What is CMS 2023 Proposed Rule

by Keith Grunig

Home Health Numbers

What is in the CMS Proposed Rule 2023?

On Friday, June 17th, CMS released it's proposed payment rate update for Calendar Year 2023.  We will try hard to not offer opinion on the rule, but we will inform agencies what it says.   You can read the fact sheet here.  

Proposed Pay Rates

CMS has suggested a net -4.2% pay decrease (-$810 million) compared to FY 2022.  There are multiple components to the decrease.  CMS is suggested a 2.9% pay increase ($560 million) for payment of services.  However, CMS is suggesting a -7.65% decrease for behavioral assumption adjustement (-$1.3 billion).  There is also a -.2% included that reflects the "eflects the effects of a proposed update to the fixed-dollar loss ratio (FDL) used in determining outlier payments ($40 million decrease.)  

Cap on Wage Index Decreases

"To achieve the policy goal of increased predictability in home health payments, while aligning with proposals in the FY 2023 Inpatient Prospective Payment System proposed rule and other proposed rules, this rule proposes a permanent, budget neutral approach to smooth year-to-year changes in the pre-floor/pre-reclassified hospital wage index. Specifically, this rule proposes a permanent 5% cap on negative wage index changes (regardless of the underlying reason for the decrease) for home health agencies."

PDGM Case-Mix Weight Tweaking

CMS is always tweaking payment groups and case mix weight from PDGM.  This is normal as PDGM is a new program and continual adjustment is required.  CMS is proposing adjusting functional levels, comorbidity adjustment subgroups, and LUPA thresholds to be more accurate in the payment and care a patient receives. 

PDGM and Behavioral Assumptions

As we have discussed before in prior blogs (PDGM for Dummies How will PDGM Affect Home Health Agencies) PDGM's aim is to reimburse home health agencies based on a complex formula that determines how "sick" a patient is and provide the resources to provide the cost of care.  The thought process is "we stated that we interpret actual behavior change to encompass both behavior changes that were previously outlined, as assumed by CMS when determining the budget-neutral 30-day payment amount for CY 2020, and other behavior changes not identified at the time the 30-day payment amount for CY 2020 is determined. In the CY 2022 home health proposed rule, CMS solicited comments on a repricing methodology to determine the impact of behavior changes on estimated aggregate expenditures. This CY 2023 proposed rule proposes the repricing method, which calculates what the Medicare program would have spent had the PDGM not been implemented in CYs 2020 and 2021, assuming that HHAs would have provided home health services in the same way they do under the PDGM, compared to what actual home health expenditures were under the PDGM in CY 2020 and CY 2021. Using this method, we are proposing a -7.69% permanent adjustment to the 30-day payment rate in CY 2023 to ensure that aggregate expenditures under the new payment system (PDGM) would be equal to what they would have been under the old payment system. While the law also requires CMS to implement one or more temporary adjustments to retrospectively offset for such increases or decreases in estimated aggregate expenditures, CMS also has the discretion to implement these adjustments in a time and manner deemed appropriate, therefore, CMS is not proposing a temporary payment adjustment in CY 2023. However, we are soliciting comments on how best to implement a temporary payment adjustment, estimated to be $2.0 billion for excess estimates in CYs 2020 and 2021."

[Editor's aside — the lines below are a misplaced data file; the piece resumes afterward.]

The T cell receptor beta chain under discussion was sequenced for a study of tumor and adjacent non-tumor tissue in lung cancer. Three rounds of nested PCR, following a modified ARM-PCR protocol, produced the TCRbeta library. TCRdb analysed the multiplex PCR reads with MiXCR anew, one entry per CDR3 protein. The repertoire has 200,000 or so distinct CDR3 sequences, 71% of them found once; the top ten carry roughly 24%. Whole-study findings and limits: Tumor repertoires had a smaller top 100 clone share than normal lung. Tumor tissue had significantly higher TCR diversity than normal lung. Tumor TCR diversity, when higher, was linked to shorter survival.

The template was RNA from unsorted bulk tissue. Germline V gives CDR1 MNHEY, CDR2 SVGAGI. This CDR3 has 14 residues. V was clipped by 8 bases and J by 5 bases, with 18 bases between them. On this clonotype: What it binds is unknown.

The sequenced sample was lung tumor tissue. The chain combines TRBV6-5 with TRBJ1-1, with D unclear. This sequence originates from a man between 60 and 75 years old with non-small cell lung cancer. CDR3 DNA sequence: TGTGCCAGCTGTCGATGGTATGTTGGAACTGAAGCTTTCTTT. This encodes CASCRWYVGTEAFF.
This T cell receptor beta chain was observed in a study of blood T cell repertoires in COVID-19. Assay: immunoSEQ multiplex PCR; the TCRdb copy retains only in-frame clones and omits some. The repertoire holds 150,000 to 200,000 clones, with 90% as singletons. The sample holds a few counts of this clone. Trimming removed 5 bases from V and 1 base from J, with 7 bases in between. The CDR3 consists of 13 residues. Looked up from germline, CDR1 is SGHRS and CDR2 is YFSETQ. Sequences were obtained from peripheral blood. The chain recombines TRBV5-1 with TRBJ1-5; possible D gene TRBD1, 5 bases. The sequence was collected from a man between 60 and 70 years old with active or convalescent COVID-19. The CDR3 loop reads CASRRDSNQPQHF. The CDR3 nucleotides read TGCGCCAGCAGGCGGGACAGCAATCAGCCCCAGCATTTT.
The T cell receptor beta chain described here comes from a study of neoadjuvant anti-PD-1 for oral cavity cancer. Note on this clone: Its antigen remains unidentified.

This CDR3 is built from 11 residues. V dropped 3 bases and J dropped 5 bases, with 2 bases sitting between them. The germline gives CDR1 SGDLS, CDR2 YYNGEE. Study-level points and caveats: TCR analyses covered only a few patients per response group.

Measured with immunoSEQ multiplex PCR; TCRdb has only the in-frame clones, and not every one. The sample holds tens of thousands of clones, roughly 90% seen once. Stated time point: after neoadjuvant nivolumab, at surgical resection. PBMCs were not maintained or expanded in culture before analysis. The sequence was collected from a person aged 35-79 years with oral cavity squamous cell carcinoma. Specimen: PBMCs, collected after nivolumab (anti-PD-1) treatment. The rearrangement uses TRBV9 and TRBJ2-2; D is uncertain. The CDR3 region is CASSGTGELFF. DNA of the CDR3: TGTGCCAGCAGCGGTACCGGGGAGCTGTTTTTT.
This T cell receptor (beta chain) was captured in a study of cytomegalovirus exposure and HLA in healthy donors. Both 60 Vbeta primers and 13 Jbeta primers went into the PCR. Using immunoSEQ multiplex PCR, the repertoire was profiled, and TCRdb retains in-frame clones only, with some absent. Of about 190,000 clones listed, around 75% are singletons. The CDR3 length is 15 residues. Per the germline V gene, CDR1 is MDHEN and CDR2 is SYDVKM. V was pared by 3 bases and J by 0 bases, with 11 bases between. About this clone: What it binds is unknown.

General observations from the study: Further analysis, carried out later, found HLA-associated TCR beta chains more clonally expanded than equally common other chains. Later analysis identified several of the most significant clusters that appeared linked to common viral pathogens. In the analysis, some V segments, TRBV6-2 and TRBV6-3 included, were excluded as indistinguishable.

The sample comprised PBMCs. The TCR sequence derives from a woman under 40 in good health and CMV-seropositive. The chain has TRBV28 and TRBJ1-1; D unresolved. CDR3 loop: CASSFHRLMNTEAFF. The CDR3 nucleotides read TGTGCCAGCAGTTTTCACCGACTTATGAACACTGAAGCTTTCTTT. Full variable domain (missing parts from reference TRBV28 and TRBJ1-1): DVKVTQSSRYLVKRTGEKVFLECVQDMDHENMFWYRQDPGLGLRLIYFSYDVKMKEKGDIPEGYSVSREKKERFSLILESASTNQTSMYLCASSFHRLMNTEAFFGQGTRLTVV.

Other sections for the proposed payment rule are:  Solicitation for Comments on Data on the use of telecomunications technology under Medicare Home Health Benefit, Updates on Home Infustion Therapy Benefit, Proposal of All-Payer Policy for the Home Health Quality Reporting Program, Baseline Years in the Expanded Home Health Value-Based Purchasing (HHVBP) Model, and Health Equity Request for Information (RFI)


Conclusion and Thoughts

Home Health companies are up against some pretty significant payment decreases.  There is no mention of iflation adjustment for home health agencies. CMS will have a comment period on the proposed rule.  Agencies can impact the final rule by commenting publicy and joining advocacy with trade associations like your state agency or NAHC.  

We suggest that having accurate coding and OASIS is essential to be able to weather the storms.  If agencies are going to take a reduction in reimbursement, the least they can do is make sure that reimbursement is maximized so that agencies get the most reimbursement and care for their patients.  

You can request a free trial here so that you can have a good idea of what reimbursement you are potentially missing out on now- to prepare you for potential futher cuts.  

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